Kwame Kilpatrick found guilty: what's next

Former Detroit mayor, Bobby Ferguson found guilty of racketeering, among other corruption charges


DETROIT – After a weekend of sleeping on it, the jury in the federal corruption trial against former Detroit mayor Kwame Kilpatrick announced verdicts Monday morning.

Read: Complete list of convictions, counts against Kilpatricks, Bobby Ferguson

Kilpatrick faced 30 counts. He was found guilty on 24 counts. There was no consensus on three counts and he was found not guilty on three counts. Bobby Ferguson faced 11 counts and was found guilty of 9 counts, no consensus on 1 count and not guilty on 1 count.

Bernard Kilpatrick faced four counts and was found guilty on the sole count of subscribing to a false tax return in 2005 -- Count 38. He was found not guilty on two counts: attempted extortion and a tax charge.

Bobby Ferguson's defense lawyer Gerald Evelyn said he was numb at the verdict and had to scramble to prepare for the detention hearing.

What's next:

At 2 p.m. Monday, there will be a detention hearing in Judge Nancy Edmunds' courtroom to decide whether or not the three defendants will be remanded. The prosecution argues they are at risk of fleeing.

Because of the racketeering convictions, Kwame Kilpatrick and Bobby Ferguson could face up to 20 years in federal prison. That was a key conviction for the prosecution, followed by the more detailed and specific extortion counts.

The U.S. Attorney's Office will hold a 3:30 p.m. press conference to address the verdicts.

You can watch it all live here on ClickOnDetroit.com.

Detroit Mayor Dave Bing issued the following statement:

"I am pleased that this long trial has ended and we can finally put this negative chapter in Detroit's history behind us.  It is time for all of us to move forward with a renewed commitment to transparency and high ethical standards in our city government."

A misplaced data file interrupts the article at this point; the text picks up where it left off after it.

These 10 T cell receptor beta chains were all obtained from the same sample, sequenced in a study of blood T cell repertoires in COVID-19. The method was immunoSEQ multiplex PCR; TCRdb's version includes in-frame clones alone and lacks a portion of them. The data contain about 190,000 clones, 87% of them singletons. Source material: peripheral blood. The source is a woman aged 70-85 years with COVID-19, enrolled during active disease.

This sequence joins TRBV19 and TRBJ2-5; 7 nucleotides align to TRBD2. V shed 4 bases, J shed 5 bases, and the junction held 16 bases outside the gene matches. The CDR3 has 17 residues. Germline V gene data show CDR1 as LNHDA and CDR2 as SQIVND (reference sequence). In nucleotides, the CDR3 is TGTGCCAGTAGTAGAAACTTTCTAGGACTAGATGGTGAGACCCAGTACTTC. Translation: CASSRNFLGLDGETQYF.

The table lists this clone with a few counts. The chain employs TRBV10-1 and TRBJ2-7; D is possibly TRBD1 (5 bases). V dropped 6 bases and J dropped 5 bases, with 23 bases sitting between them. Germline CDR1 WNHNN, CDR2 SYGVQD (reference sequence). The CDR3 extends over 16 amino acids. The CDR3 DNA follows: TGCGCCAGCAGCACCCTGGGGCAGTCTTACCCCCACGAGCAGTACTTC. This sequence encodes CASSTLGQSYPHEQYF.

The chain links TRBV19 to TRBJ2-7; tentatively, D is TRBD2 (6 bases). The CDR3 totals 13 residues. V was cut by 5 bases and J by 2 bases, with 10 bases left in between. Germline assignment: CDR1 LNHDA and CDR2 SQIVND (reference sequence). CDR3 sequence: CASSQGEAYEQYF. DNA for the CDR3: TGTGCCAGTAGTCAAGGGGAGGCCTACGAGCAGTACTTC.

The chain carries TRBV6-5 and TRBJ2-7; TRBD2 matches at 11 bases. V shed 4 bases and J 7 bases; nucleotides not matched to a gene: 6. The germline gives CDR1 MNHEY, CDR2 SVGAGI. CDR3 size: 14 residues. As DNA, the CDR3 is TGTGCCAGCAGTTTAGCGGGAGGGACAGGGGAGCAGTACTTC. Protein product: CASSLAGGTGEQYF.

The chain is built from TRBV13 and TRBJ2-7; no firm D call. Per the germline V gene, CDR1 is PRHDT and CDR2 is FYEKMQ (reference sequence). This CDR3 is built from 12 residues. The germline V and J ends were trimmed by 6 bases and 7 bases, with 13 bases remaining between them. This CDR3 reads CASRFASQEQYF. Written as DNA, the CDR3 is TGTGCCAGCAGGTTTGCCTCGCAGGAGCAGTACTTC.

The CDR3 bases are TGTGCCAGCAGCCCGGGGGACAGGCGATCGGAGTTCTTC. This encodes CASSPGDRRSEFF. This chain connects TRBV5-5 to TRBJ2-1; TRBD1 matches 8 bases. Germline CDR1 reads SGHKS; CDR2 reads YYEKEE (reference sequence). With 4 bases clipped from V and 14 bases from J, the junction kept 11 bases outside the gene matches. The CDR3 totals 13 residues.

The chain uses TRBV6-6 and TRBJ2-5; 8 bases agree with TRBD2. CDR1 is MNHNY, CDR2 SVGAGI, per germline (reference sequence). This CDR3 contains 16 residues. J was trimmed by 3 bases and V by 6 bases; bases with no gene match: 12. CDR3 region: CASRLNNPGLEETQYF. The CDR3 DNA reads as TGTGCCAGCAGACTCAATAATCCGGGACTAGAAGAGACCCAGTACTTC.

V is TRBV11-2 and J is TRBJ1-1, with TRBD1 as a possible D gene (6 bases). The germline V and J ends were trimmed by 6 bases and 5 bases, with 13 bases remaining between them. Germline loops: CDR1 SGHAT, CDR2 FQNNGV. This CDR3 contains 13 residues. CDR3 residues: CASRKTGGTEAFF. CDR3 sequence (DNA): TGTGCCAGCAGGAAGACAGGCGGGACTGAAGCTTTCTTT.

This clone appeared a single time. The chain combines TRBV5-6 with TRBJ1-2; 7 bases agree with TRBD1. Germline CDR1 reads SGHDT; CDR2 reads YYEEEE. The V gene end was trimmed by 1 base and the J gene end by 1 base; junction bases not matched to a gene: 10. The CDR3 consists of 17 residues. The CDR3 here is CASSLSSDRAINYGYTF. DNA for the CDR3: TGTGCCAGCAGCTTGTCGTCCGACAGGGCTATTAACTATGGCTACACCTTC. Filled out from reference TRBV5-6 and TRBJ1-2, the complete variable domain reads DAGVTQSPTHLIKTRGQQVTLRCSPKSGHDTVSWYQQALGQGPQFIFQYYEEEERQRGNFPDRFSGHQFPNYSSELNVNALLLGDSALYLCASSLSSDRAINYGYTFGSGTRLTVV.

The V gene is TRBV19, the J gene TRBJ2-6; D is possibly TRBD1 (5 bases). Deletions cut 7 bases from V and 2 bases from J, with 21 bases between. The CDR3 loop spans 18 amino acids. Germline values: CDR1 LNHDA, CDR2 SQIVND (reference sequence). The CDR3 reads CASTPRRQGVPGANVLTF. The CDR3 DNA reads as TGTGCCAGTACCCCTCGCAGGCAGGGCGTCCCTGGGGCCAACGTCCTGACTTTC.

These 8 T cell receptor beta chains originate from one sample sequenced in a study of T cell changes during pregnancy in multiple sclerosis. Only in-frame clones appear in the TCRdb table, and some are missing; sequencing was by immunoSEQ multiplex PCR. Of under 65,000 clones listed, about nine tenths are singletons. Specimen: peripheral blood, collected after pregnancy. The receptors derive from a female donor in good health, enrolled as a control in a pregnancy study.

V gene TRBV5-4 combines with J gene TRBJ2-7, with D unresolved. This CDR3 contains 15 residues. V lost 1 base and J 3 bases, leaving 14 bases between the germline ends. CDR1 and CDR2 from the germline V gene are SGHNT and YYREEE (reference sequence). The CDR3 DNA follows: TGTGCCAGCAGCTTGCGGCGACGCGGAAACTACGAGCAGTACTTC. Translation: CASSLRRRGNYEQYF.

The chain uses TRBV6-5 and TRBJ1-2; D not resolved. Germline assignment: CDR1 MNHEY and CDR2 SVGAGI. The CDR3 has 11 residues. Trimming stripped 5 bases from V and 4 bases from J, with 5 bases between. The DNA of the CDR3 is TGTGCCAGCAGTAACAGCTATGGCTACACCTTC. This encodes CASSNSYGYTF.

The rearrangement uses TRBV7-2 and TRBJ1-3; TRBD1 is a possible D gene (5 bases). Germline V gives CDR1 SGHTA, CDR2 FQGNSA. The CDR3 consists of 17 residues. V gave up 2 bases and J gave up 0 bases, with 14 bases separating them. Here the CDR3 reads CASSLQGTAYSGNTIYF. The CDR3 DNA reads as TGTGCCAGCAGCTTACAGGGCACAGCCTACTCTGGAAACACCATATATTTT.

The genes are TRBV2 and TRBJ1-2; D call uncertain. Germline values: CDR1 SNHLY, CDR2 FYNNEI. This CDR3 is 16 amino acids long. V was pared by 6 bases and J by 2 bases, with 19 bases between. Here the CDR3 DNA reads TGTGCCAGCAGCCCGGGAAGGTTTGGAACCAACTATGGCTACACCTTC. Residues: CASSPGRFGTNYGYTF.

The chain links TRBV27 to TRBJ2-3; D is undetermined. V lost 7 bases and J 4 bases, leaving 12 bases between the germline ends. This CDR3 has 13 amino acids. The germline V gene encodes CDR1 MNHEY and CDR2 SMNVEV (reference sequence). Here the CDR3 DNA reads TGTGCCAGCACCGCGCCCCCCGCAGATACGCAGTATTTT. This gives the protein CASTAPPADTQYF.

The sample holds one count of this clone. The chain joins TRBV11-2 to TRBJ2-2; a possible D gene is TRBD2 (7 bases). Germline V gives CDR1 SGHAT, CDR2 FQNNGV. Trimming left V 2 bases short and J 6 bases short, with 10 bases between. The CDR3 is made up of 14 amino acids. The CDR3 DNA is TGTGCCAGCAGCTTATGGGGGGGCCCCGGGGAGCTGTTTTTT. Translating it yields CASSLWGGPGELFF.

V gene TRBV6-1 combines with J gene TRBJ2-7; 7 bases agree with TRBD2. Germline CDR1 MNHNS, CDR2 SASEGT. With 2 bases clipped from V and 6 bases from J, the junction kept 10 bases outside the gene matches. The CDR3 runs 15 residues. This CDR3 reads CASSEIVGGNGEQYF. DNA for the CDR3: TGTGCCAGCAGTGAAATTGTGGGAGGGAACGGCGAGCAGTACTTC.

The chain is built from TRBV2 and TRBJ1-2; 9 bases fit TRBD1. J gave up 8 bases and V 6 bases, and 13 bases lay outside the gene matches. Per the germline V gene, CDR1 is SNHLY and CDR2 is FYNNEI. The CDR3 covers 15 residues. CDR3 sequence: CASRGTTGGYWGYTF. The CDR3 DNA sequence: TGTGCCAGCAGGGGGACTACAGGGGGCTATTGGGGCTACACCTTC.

Judge says verdicts were reached on Friday

Judge Nancy Edmunds, who read the verdicts, reiterated that the jury informed her last Friday they had a verdict and wanted to sleep on it over the weekend. She was in early on Monday to discuss it with them.

Edmunds says she didn't know what the verdict was, only that they wanted to sleep on it.

"I have a lot of respect for the integrity of this jury," she said.

Edmunds said the process of inviting the alternates was not unique to this case. They got the call Monday morning to come to the courtroom. When jury told judge on Friday they had reached a verdict, she told them not to tell anyone. Edmunds says jury was a little late Monday morning because of a protest on the Lodge Freeway.

Edmunds also said she can think of two or three times when a jury has asked to sleep on it, which has a major impact on lives. She said she had a sense, based on questions they were asking, on how they were proceeding, but didn't overhear discussions.

She never had a sense there was a deadlock and always had a sense the jurors were working collaboratively. She felt confident they would reach verdicts on the majority of the charges.

The no consensus counts have no ruling of mistrial on them.

Jurors will not identify themselves.